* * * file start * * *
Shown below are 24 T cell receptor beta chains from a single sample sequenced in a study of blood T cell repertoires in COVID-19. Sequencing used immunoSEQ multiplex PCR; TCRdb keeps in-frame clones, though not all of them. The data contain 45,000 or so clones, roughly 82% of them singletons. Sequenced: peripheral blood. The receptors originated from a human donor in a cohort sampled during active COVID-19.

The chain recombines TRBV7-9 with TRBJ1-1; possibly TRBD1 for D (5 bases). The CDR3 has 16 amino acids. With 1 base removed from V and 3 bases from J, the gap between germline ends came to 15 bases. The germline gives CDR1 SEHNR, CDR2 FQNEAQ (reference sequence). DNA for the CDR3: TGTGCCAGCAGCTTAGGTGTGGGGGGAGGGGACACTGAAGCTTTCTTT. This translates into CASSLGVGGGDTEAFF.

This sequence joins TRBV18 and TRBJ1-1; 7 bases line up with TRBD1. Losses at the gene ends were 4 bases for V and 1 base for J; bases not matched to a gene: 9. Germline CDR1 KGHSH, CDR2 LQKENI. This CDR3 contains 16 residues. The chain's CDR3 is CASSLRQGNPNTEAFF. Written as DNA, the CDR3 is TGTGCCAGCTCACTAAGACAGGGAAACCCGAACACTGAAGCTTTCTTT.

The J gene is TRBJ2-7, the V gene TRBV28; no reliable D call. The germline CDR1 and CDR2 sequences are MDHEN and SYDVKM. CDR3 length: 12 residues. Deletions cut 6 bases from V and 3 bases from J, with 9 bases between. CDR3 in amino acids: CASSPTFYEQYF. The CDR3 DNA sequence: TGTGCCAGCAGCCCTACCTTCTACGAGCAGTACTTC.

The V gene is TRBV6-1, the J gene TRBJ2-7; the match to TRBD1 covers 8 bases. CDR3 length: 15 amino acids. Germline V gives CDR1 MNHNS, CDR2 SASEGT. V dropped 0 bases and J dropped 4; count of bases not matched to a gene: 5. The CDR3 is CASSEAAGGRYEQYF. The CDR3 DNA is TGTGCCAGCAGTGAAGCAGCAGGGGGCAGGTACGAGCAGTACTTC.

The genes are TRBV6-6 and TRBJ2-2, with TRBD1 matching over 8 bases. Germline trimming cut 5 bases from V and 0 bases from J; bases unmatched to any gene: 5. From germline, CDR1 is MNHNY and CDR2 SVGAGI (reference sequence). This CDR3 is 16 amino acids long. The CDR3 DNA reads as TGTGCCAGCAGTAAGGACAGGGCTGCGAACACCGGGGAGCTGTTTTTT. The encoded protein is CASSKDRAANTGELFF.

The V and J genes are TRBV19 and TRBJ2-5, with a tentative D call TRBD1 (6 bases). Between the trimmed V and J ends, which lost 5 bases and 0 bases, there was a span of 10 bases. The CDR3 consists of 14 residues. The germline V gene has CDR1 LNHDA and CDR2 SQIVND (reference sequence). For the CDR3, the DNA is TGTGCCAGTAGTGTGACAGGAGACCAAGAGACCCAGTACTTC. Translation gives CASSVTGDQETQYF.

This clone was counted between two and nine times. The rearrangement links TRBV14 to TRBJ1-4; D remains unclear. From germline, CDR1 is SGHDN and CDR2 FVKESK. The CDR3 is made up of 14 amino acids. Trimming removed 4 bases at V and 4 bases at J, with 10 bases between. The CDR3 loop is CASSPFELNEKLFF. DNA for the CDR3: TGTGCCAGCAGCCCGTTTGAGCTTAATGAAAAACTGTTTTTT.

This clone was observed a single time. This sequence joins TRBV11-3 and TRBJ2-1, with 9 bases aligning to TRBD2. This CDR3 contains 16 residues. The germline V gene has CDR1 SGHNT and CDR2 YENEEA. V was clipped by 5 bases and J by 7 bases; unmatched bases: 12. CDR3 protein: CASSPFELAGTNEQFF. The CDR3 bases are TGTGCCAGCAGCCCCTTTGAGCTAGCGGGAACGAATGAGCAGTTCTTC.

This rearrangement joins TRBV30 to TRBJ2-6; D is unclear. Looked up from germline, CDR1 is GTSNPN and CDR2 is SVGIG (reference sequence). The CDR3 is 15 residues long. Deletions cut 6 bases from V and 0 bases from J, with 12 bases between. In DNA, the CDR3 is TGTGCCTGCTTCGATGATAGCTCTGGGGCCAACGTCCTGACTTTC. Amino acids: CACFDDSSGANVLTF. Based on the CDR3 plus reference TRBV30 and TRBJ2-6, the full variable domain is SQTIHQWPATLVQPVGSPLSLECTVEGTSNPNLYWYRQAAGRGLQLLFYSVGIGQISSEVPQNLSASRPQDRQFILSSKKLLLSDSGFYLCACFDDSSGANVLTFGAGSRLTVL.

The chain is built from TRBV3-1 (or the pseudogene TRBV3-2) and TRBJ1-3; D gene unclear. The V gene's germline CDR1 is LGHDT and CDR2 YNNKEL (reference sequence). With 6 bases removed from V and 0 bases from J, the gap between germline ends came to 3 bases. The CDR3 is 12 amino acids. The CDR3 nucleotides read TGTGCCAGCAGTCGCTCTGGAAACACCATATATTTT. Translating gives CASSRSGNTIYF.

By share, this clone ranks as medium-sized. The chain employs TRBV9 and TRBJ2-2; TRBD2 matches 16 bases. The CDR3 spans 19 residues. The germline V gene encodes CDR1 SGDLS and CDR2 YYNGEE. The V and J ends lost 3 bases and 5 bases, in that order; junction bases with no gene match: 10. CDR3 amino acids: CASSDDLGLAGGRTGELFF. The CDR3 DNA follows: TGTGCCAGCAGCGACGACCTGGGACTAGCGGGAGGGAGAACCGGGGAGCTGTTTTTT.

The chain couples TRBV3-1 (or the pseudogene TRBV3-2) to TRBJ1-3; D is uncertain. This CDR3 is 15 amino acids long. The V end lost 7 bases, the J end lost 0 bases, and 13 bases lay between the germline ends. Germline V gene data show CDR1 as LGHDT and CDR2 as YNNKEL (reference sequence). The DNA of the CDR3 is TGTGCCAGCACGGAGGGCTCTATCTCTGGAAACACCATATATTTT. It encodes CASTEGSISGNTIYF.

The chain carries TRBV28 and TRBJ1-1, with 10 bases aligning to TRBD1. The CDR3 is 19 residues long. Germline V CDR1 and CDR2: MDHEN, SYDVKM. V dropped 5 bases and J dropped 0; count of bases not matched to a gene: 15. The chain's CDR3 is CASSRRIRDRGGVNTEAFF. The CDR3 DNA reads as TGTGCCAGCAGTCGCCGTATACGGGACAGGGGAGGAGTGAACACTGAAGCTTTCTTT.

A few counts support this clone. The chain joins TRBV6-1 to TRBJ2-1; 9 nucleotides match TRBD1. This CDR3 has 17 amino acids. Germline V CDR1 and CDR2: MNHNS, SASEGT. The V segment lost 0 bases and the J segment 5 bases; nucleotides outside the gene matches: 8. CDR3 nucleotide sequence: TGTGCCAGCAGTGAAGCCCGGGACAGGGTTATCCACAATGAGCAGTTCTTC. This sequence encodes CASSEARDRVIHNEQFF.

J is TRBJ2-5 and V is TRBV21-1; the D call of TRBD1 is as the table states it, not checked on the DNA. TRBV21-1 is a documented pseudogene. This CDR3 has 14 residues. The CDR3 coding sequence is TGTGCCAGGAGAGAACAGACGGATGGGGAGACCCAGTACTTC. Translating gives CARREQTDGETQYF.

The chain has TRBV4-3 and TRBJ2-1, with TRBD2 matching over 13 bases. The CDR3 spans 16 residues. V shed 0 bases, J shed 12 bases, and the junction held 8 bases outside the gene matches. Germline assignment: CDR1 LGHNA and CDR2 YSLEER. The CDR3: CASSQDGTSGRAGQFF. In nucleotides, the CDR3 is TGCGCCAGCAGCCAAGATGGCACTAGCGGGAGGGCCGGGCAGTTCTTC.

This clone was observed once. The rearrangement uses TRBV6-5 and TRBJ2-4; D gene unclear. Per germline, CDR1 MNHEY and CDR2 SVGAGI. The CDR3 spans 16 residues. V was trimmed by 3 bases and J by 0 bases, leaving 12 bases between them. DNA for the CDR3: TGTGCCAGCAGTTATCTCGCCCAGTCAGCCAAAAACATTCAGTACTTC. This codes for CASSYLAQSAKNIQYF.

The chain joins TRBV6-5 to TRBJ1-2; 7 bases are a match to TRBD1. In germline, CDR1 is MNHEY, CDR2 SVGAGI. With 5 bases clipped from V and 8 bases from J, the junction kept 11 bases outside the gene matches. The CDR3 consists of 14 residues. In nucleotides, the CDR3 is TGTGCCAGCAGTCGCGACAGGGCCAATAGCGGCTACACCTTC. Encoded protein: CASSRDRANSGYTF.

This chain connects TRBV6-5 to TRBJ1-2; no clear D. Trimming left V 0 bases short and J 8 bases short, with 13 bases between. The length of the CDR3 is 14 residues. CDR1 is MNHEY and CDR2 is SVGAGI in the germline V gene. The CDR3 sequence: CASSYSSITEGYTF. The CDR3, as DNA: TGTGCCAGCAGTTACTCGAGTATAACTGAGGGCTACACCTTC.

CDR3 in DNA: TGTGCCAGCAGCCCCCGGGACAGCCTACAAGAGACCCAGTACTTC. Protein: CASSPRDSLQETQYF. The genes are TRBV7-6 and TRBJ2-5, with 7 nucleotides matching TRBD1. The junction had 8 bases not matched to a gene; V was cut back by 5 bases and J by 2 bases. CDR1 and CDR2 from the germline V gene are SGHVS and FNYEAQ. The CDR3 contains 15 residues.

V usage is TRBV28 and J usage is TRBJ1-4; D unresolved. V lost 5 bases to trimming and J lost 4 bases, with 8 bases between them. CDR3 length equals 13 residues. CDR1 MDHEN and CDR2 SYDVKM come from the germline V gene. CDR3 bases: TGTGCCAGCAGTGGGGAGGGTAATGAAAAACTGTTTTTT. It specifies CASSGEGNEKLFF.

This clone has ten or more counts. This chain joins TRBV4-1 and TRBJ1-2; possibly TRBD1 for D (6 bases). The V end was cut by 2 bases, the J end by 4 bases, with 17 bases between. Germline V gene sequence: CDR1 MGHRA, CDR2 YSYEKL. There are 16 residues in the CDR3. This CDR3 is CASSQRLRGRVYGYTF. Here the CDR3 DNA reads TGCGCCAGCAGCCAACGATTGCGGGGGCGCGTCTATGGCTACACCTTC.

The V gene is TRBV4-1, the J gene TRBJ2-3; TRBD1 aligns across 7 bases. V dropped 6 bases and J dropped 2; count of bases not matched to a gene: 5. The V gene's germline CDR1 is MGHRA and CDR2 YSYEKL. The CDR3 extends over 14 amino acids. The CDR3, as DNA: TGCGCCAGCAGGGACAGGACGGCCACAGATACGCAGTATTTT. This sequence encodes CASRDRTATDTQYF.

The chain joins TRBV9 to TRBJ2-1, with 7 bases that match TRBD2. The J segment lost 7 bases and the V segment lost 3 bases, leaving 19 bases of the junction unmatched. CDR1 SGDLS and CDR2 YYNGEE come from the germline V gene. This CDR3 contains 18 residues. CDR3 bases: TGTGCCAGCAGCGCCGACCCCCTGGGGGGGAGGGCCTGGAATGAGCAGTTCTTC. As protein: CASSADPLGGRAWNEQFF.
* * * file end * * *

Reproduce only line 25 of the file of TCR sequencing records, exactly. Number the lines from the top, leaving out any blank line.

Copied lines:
The chain joins TRBV9 to TRBJ2-1, with 7 bases that match TRBD2. The J segment lost 7 bases and the V segment lost 3 bases, leaving 19 bases of the junction unmatched. CDR1 SGDLS and CDR2 YYNGEE come from the germline V gene. This CDR3 contains 18 residues. CDR3 bases: TGTGCCAGCAGCGCCGACCCCCTGGGGGGGAGGGCCTGGAATGAGCAGTTCTTC. As protein: CASSADPLGGRAWNEQFF.